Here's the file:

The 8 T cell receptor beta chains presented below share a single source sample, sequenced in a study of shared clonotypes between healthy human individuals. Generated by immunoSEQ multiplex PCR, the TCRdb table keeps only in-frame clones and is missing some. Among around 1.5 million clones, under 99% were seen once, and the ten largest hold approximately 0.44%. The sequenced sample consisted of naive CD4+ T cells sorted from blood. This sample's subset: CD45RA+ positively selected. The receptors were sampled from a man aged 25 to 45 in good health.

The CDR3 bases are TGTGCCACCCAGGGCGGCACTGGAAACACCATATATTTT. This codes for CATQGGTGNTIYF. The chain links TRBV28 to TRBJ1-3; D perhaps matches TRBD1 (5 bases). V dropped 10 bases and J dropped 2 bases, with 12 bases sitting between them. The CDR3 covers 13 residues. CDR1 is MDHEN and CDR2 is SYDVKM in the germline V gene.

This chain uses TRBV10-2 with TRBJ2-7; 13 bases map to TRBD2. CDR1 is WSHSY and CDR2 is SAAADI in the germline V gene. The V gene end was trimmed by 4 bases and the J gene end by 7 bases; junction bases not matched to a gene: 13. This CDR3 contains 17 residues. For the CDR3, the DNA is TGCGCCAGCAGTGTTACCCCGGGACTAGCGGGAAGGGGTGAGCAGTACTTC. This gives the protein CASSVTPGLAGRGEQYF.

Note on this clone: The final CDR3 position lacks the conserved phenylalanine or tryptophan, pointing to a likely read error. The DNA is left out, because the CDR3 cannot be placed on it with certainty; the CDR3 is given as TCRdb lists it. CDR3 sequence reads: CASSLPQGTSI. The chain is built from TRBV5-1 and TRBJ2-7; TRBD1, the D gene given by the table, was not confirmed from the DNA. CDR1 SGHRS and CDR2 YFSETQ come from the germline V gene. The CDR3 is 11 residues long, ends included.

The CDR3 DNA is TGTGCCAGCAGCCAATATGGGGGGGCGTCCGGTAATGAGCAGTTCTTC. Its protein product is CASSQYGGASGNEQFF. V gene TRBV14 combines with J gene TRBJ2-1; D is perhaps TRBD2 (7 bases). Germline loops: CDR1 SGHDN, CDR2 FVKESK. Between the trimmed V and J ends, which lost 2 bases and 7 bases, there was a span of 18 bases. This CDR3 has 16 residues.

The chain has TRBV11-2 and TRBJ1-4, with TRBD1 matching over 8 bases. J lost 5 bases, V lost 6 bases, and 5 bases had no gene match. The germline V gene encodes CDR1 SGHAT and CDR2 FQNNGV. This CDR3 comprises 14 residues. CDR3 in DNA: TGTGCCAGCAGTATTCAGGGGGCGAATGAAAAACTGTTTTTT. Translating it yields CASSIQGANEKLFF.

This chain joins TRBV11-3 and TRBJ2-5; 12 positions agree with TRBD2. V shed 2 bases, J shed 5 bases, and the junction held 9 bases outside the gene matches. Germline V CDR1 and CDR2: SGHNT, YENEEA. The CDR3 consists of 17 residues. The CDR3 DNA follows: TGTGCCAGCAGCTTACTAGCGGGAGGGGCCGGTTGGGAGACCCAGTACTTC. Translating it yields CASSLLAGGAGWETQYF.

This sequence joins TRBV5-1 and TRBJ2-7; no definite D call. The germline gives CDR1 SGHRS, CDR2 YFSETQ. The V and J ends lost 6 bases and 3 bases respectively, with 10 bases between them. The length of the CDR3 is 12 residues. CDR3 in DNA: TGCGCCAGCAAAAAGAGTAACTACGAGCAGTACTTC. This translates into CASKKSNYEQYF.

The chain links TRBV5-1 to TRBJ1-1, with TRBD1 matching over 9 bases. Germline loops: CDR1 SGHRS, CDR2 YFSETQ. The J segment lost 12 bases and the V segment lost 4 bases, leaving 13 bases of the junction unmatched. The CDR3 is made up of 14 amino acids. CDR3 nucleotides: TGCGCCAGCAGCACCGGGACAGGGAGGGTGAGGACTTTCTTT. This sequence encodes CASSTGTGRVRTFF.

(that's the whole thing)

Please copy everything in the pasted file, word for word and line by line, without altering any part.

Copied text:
The 8 T cell receptor beta chains presented below share a single source sample, sequenced in a study of shared clonotypes between healthy human individuals. Generated by immunoSEQ multiplex PCR, the TCRdb table keeps only in-frame clones and is missing some. Among around 1.5 million clones, under 99% were seen once, and the ten largest hold approximately 0.44%. The sequenced sample consisted of naive CD4+ T cells sorted from blood. This sample's subset: CD45RA+ positively selected. The receptors were sampled from a man aged 25 to 45 in good health.

The CDR3 bases are TGTGCCACCCAGGGCGGCACTGGAAACACCATATATTTT. This codes for CATQGGTGNTIYF. The chain links TRBV28 to TRBJ1-3; D perhaps matches TRBD1 (5 bases). V dropped 10 bases and J dropped 2 bases, with 12 bases sitting between them. The CDR3 covers 13 residues. CDR1 is MDHEN and CDR2 is SYDVKM in the germline V gene.

This chain uses TRBV10-2 with TRBJ2-7; 13 bases map to TRBD2. CDR1 is WSHSY and CDR2 is SAAADI in the germline V gene. The V gene end was trimmed by 4 bases and the J gene end by 7 bases; junction bases not matched to a gene: 13. This CDR3 contains 17 residues. For the CDR3, the DNA is TGCGCCAGCAGTGTTACCCCGGGACTAGCGGGAAGGGGTGAGCAGTACTTC. This gives the protein CASSVTPGLAGRGEQYF.

Note on this clone: The final CDR3 position lacks the conserved phenylalanine or tryptophan, pointing to a likely read error. The DNA is left out, because the CDR3 cannot be placed on it with certainty; the CDR3 is given as TCRdb lists it. CDR3 sequence reads: CASSLPQGTSI. The chain is built from TRBV5-1 and TRBJ2-7; TRBD1, the D gene given by the table, was not confirmed from the DNA. CDR1 SGHRS and CDR2 YFSETQ come from the germline V gene. The CDR3 is 11 residues long, ends included.

The CDR3 DNA is TGTGCCAGCAGCCAATATGGGGGGGCGTCCGGTAATGAGCAGTTCTTC. Its protein product is CASSQYGGASGNEQFF. V gene TRBV14 combines with J gene TRBJ2-1; D is perhaps TRBD2 (7 bases). Germline loops: CDR1 SGHDN, CDR2 FVKESK. Between the trimmed V and J ends, which lost 2 bases and 7 bases, there was a span of 18 bases. This CDR3 has 16 residues.

The chain has TRBV11-2 and TRBJ1-4, with TRBD1 matching over 8 bases. J lost 5 bases, V lost 6 bases, and 5 bases had no gene match. The germline V gene encodes CDR1 SGHAT and CDR2 FQNNGV. This CDR3 comprises 14 residues. CDR3 in DNA: TGTGCCAGCAGTATTCAGGGGGCGAATGAAAAACTGTTTTTT. Translating it yields CASSIQGANEKLFF.

This chain joins TRBV11-3 and TRBJ2-5; 12 positions agree with TRBD2. V shed 2 bases, J shed 5 bases, and the junction held 9 bases outside the gene matches. Germline V CDR1 and CDR2: SGHNT, YENEEA. The CDR3 consists of 17 residues. The CDR3 DNA follows: TGTGCCAGCAGCTTACTAGCGGGAGGGGCCGGTTGGGAGACCCAGTACTTC. Translating it yields CASSLLAGGAGWETQYF.

This sequence joins TRBV5-1 and TRBJ2-7; no definite D call. The germline gives CDR1 SGHRS, CDR2 YFSETQ. The V and J ends lost 6 bases and 3 bases respectively, with 10 bases between them. The length of the CDR3 is 12 residues. CDR3 in DNA: TGCGCCAGCAAAAAGAGTAACTACGAGCAGTACTTC. This translates into CASKKSNYEQYF.

The chain links TRBV5-1 to TRBJ1-1, with TRBD1 matching over 9 bases. Germline loops: CDR1 SGHRS, CDR2 YFSETQ. The J segment lost 12 bases and the V segment lost 4 bases, leaving 13 bases of the junction unmatched. The CDR3 is made up of 14 amino acids. CDR3 nucleotides: TGCGCCAGCAGCACCGGGACAGGGAGGGTGAGGACTTTCTTT. This sequence encodes CASSTGTGRVRTFF.